George Henrick Breitner & childhood reminisces

I’m enjoying Daily Art.

Today they featured George Henrick Breitner. That led me to to an earlier post, from 2020, about this painting:

I love the feel, the sense of ‘the moment’ that springs from his photography. This capture of the moment reaches a peak with Henri Cartier Bresson. Then reading the description of the painting, usually well done in Daily Art, I reminisced. I lived in Amsterdam until I was six years old and everyone of the names and places that are mentioned in the description of the painting evoke a past that is not quite lost.   and no wonder the colour is grey, I think of Amsterdam and think of that light, so different from the light that struck me when we came to Australia. My parents left Amsterdam but never lost their love for the city and I was brought up knowing that some cities were greater than other cities. Sydney where we lived was a great city, but Amsterdam was the greatest city of all. I am an ‘Amsterdammer’, though no one would know.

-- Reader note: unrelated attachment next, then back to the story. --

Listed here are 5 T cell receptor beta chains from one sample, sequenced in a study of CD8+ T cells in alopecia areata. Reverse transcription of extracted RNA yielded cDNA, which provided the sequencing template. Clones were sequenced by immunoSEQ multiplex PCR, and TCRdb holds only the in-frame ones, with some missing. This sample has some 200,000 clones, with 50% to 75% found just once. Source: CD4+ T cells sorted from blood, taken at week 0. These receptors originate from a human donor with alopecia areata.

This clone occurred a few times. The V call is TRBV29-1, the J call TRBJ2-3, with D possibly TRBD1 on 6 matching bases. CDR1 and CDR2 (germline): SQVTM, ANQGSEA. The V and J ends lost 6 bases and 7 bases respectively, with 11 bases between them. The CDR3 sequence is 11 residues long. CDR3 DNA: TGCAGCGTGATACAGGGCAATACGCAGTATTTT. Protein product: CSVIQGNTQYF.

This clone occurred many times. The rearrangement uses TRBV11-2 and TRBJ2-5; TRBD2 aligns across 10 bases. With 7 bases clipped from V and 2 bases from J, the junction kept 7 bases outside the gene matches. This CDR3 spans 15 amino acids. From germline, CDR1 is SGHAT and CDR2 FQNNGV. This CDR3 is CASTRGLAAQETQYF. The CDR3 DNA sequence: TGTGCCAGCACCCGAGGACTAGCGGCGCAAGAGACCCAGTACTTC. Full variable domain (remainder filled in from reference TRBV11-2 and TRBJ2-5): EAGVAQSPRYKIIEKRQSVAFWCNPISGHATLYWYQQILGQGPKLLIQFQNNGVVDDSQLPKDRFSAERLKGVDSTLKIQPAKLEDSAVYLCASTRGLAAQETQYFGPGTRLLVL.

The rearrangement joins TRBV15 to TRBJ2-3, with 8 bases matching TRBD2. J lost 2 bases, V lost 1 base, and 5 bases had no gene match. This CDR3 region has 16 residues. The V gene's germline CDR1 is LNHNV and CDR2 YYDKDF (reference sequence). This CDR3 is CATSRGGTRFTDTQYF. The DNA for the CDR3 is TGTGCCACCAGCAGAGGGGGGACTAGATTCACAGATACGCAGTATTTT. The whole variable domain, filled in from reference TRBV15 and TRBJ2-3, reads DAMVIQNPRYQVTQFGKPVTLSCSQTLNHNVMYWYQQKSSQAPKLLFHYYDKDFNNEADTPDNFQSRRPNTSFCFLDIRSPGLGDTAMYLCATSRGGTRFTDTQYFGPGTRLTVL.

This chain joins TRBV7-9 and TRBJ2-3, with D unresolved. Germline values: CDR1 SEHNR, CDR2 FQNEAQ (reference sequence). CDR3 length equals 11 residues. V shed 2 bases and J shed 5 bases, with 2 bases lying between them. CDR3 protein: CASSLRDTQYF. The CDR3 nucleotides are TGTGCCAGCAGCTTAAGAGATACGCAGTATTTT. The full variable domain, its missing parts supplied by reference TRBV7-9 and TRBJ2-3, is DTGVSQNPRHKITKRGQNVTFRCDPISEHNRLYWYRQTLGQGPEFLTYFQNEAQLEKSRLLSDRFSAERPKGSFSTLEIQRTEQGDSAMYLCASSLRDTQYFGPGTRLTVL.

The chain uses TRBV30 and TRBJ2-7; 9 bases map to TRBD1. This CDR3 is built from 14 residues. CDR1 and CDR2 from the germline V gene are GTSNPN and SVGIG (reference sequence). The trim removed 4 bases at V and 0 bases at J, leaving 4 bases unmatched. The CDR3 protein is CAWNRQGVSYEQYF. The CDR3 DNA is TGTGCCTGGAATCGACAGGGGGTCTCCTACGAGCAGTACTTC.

From the description on Daily Art:

This is the last Sunday of our special month with the Kröller-Müller Museum’s collection in Otterlo. We end it with this quite autumnal painting. We hope you enjoy the selection!  : )
George Hendrik Breitner is renowned as a painter of street life, particularly in Amsterdam. In his younger years he spent some time with Vincent van Gogh in The Hague and would later remark that Van Gogh made “art for Eskimos,” as he was primarily concerned with his own experience of reality. He himself opted for pure, bare reality.

He took his sketchbook and camera outside to capture cityscapes and scenes of city life both quickly and effectively, including the Dam Square, the Damrak, and the Rokin, but also the poorer districts such as the Jordaan.  He included elegant ladies and housewives, but also dock workers or girls with flapping aprons. The sketches and photographs he made in the streets were developed in his studio. With his fluent, Impressionist style, he succeeded in rendering to canvas the fleetingness of the moment and the atmosphere of bustling city life.
Breitner’s work is not as sunny and colorful as that of the French Impressionists. He preferred the grey, rainy weather